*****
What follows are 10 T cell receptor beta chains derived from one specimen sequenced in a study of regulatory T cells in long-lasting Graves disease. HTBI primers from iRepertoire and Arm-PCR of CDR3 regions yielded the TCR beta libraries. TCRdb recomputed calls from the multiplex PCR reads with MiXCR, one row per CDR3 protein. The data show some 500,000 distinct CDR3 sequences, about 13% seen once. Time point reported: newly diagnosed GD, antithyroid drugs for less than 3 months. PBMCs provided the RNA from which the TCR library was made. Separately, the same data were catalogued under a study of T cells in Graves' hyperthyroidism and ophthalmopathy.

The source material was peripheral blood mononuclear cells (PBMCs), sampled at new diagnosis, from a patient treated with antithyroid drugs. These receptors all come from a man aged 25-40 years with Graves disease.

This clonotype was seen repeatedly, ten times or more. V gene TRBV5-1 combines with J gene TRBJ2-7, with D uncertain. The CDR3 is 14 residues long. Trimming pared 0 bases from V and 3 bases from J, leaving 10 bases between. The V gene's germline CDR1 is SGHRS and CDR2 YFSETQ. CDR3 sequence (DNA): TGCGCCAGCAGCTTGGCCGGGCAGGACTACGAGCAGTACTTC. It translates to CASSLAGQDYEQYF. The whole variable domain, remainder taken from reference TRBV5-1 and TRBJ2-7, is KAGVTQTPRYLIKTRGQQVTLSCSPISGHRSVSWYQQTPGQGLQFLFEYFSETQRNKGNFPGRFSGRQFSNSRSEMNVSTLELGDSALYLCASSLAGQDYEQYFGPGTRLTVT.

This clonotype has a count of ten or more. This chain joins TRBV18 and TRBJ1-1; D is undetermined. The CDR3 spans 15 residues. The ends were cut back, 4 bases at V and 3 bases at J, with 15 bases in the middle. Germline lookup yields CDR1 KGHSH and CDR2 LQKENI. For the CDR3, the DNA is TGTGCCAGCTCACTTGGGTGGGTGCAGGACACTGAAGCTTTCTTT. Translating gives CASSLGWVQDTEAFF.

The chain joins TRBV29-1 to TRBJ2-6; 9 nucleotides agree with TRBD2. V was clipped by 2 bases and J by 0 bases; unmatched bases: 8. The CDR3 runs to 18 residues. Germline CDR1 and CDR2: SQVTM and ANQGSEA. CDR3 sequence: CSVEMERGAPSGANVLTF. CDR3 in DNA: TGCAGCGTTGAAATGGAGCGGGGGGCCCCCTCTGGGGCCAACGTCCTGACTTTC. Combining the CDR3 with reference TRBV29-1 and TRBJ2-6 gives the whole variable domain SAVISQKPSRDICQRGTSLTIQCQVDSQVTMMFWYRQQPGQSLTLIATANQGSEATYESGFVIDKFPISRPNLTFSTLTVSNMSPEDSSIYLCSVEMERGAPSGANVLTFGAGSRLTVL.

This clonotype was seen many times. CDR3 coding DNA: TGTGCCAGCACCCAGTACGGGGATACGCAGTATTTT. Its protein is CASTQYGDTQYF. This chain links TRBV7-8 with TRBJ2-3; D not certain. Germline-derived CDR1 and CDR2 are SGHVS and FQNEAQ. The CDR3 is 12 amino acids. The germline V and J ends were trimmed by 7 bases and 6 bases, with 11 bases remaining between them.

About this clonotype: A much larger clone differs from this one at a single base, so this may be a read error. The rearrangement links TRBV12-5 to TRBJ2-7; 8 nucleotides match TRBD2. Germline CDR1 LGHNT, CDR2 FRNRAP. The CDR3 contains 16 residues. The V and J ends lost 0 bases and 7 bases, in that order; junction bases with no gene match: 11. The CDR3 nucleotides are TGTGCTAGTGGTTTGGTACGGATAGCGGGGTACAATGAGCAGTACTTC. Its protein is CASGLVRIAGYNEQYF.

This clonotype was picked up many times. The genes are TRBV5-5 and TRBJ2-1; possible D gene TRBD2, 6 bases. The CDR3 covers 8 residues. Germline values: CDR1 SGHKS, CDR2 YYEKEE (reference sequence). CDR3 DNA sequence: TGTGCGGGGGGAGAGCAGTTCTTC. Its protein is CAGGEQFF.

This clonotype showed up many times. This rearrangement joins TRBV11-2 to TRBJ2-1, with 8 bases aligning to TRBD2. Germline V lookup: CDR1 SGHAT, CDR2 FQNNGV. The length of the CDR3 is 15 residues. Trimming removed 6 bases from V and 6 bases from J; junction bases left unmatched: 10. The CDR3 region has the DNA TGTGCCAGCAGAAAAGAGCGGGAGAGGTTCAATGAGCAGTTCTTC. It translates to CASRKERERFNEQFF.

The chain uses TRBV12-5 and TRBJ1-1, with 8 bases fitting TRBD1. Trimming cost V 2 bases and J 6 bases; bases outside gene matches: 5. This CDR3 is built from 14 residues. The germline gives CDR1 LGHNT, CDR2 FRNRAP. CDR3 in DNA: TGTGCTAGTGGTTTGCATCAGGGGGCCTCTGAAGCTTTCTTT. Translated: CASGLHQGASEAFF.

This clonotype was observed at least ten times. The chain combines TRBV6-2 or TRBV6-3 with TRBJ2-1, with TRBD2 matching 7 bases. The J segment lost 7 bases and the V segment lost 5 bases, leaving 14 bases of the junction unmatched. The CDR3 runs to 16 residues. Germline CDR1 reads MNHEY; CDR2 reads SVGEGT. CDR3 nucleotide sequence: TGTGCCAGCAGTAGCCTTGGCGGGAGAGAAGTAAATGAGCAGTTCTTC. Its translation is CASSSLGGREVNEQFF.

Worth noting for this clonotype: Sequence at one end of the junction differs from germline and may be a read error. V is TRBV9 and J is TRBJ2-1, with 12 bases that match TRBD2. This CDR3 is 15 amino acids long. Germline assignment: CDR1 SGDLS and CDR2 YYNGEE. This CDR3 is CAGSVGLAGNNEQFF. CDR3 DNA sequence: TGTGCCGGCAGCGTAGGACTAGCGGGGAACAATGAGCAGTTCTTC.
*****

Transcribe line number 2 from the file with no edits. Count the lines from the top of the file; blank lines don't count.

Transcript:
The source material was peripheral blood mononuclear cells (PBMCs), sampled at new diagnosis, from a patient treated with antithyroid drugs. These receptors all come from a man aged 25-40 years with Graves disease.